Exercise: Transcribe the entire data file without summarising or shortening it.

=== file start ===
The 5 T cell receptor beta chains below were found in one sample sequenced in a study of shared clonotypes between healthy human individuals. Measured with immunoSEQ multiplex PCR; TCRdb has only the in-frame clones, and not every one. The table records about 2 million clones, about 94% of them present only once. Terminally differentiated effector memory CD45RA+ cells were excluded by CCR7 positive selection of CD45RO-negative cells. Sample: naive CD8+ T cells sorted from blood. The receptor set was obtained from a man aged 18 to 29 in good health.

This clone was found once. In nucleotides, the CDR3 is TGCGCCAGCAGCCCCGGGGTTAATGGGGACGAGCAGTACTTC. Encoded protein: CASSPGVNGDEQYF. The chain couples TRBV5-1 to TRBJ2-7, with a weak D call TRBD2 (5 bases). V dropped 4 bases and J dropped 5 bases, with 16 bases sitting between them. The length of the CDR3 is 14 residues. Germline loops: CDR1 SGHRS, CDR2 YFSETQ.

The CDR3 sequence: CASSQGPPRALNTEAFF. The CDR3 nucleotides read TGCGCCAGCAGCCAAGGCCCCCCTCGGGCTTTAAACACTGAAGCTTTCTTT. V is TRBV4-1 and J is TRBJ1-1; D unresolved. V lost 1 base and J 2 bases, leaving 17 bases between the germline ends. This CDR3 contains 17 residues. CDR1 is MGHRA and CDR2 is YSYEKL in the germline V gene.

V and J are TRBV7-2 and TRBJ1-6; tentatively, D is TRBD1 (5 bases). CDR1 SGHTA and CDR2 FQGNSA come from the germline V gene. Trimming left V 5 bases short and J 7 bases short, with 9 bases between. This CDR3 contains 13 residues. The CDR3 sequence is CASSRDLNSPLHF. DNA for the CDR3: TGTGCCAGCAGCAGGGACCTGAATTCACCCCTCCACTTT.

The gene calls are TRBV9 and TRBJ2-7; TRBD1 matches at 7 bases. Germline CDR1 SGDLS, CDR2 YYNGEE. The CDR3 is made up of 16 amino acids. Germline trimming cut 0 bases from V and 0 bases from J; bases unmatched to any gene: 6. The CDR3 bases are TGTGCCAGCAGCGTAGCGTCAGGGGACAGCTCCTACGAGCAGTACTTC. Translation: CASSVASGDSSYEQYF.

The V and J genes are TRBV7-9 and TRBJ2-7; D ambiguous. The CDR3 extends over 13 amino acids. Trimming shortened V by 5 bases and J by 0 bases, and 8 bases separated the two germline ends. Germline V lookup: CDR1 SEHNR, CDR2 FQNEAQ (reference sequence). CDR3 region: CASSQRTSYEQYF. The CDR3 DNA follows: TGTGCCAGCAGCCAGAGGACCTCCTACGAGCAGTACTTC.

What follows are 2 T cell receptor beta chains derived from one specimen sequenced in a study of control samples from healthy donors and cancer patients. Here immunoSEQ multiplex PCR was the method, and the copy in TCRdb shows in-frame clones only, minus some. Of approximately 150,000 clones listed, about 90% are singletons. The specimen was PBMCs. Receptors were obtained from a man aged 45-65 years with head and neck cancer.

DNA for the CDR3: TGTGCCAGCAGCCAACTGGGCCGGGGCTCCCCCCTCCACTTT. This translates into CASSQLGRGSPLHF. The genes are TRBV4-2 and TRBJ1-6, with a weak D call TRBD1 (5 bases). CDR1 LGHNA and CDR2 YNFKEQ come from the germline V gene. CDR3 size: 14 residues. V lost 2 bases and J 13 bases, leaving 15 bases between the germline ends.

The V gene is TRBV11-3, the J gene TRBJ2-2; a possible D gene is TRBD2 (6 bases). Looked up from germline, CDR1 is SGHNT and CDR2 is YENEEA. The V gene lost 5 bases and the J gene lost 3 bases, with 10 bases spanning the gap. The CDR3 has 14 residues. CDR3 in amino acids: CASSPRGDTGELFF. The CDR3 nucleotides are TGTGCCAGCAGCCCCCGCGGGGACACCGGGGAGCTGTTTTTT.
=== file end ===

The 5 T cell receptor beta chains below were found in one sample sequenced in a study of shared clonotypes between healthy human individuals. Measured with immunoSEQ multiplex PCR; TCRdb has only the in-frame clones, and not every one. The table records about 2 million clones, about 94% of them present only once. Terminally differentiated effector memory CD45RA+ cells were excluded by CCR7 positive selection of CD45RO-negative cells. Sample: naive CD8+ T cells sorted from blood. The receptor set was obtained from a man aged 18 to 29 in good health.

This clone was found once. In nucleotides, the CDR3 is TGCGCCAGCAGCCCCGGGGTTAATGGGGACGAGCAGTACTTC. Encoded protein: CASSPGVNGDEQYF. The chain couples TRBV5-1 to TRBJ2-7, with a weak D call TRBD2 (5 bases). V dropped 4 bases and J dropped 5 bases, with 16 bases sitting between them. The length of the CDR3 is 14 residues. Germline loops: CDR1 SGHRS, CDR2 YFSETQ.

The CDR3 sequence: CASSQGPPRALNTEAFF. The CDR3 nucleotides read TGCGCCAGCAGCCAAGGCCCCCCTCGGGCTTTAAACACTGAAGCTTTCTTT. V is TRBV4-1 and J is TRBJ1-1; D unresolved. V lost 1 base and J 2 bases, leaving 17 bases between the germline ends. This CDR3 contains 17 residues. CDR1 is MGHRA and CDR2 is YSYEKL in the germline V gene.

V and J are TRBV7-2 and TRBJ1-6; tentatively, D is TRBD1 (5 bases). CDR1 SGHTA and CDR2 FQGNSA come from the germline V gene. Trimming left V 5 bases short and J 7 bases short, with 9 bases between. This CDR3 contains 13 residues. The CDR3 sequence is CASSRDLNSPLHF. DNA for the CDR3: TGTGCCAGCAGCAGGGACCTGAATTCACCCCTCCACTTT.

The gene calls are TRBV9 and TRBJ2-7; TRBD1 matches at 7 bases. Germline CDR1 SGDLS, CDR2 YYNGEE. The CDR3 is made up of 16 amino acids. Germline trimming cut 0 bases from V and 0 bases from J; bases unmatched to any gene: 6. The CDR3 bases are TGTGCCAGCAGCGTAGCGTCAGGGGACAGCTCCTACGAGCAGTACTTC. Translation: CASSVASGDSSYEQYF.

The V and J genes are TRBV7-9 and TRBJ2-7; D ambiguous. The CDR3 extends over 13 amino acids. Trimming shortened V by 5 bases and J by 0 bases, and 8 bases separated the two germline ends. Germline V lookup: CDR1 SEHNR, CDR2 FQNEAQ (reference sequence). CDR3 region: CASSQRTSYEQYF. The CDR3 DNA follows: TGTGCCAGCAGCCAGAGGACCTCCTACGAGCAGTACTTC.

What follows are 2 T cell receptor beta chains derived from one specimen sequenced in a study of control samples from healthy donors and cancer patients. Here immunoSEQ multiplex PCR was the method, and the copy in TCRdb shows in-frame clones only, minus some. Of approximately 150,000 clones listed, about 90% are singletons. The specimen was PBMCs. Receptors were obtained from a man aged 45-65 years with head and neck cancer.

DNA for the CDR3: TGTGCCAGCAGCCAACTGGGCCGGGGCTCCCCCCTCCACTTT. This translates into CASSQLGRGSPLHF. The genes are TRBV4-2 and TRBJ1-6, with a weak D call TRBD1 (5 bases). CDR1 LGHNA and CDR2 YNFKEQ come from the germline V gene. CDR3 size: 14 residues. V lost 2 bases and J 13 bases, leaving 15 bases between the germline ends.

The V gene is TRBV11-3, the J gene TRBJ2-2; a possible D gene is TRBD2 (6 bases). Looked up from germline, CDR1 is SGHNT and CDR2 is YENEEA. The V gene lost 5 bases and the J gene lost 3 bases, with 10 bases spanning the gap. The CDR3 has 14 residues. CDR3 in amino acids: CASSPRGDTGELFF. The CDR3 nucleotides are TGTGCCAGCAGCCCCCGCGGGGACACCGGGGAGCTGTTTTTT.